Agriculture and industry sectors of pakistan
Over the past seven years, the average growth rate of Agriculture is 3.7 percent per annum. However, instability in the sector is high, due to which the range of growth varies between 6.5 percent and 1.0 percent. The variation in overall agriculture has been largely dependent on the contribution of major crops. The trend in agriculture growth since 2003‐04 is reported in Table1.1.
The major crops accounting for 32.8 percent of agricultural value added, registered a negative growth of 0.2 percent as against the growth of 7.3 percent last year. In 2004-05 the growth rate was increased at large scale. After that the major crops decreases in 2005-06, 2007-08 and in 2009-10. But in 2006-07 and 2008-09 the rates was increased.
Minor crops contributing 11.1 percent to overall agriculture posted negative growth of 1.2 percent. Production of Minor crops has declined for the three years since 2004‐05, a worrying trend which is partially contributing to food price inflation.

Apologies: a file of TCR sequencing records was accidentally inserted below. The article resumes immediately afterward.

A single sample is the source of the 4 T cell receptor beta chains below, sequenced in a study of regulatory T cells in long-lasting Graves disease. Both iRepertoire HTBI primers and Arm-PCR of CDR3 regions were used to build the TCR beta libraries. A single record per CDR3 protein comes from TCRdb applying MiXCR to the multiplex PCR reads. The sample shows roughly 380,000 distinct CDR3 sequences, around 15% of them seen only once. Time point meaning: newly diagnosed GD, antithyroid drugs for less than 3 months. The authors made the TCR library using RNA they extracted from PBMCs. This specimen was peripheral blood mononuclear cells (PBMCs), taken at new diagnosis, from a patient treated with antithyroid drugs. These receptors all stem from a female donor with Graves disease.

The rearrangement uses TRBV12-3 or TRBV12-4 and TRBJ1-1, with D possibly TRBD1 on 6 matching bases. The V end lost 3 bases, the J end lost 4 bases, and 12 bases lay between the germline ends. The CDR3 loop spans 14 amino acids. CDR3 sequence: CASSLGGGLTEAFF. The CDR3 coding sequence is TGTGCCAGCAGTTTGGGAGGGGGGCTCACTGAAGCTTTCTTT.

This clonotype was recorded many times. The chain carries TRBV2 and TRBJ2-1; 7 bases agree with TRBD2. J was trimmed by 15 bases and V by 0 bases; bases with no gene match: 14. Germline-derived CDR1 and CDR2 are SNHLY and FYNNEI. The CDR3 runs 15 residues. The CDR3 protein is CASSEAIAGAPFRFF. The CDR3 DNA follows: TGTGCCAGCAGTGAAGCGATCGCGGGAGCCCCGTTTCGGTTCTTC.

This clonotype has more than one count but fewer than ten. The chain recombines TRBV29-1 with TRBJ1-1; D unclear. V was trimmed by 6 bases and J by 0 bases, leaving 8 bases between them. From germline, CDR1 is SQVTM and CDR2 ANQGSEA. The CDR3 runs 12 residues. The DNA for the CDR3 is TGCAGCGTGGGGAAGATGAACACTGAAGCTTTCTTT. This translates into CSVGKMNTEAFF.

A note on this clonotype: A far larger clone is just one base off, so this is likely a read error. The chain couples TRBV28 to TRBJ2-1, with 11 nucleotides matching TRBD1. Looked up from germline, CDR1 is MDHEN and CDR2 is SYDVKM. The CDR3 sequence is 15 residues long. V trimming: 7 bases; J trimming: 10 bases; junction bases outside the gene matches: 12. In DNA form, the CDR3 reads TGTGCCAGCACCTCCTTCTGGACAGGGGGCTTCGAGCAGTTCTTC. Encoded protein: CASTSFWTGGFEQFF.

The Livestock is the single largest donor to overall agriculture (53.2 percent) which grew by 4.1 percent in 2009‐10 as against 3.5 percent last year. The rates of Livestock are not good in the last years.
The Fishery sector expanded by 1.4 percent, against its previous years growth of 2.3 percent. The Fishery rate in 2005-06 and 2006-07 was good but in the last years again decreased.
Forestry which has experienced negative growth for the last six years exhibited positive growth of 2.2 percent this year. Nonetheless, over the past several years, the forest sector has contracted, underscoring the scale of the environment challenge facing a country that already has amongst the highest rates of deforestation in the world.
The overall performance of agriculture sector in outgoing year 2009‐10 has been weaker than target. Against a target of 3.8 percent, and previous year’s performance of 4.0 percent, agriculture is estimated to have grown by 2.0 percent due to these facts improper supply of water, low level pesticides, seed qualities, fertilizers and the impact of bad seasons.” (1)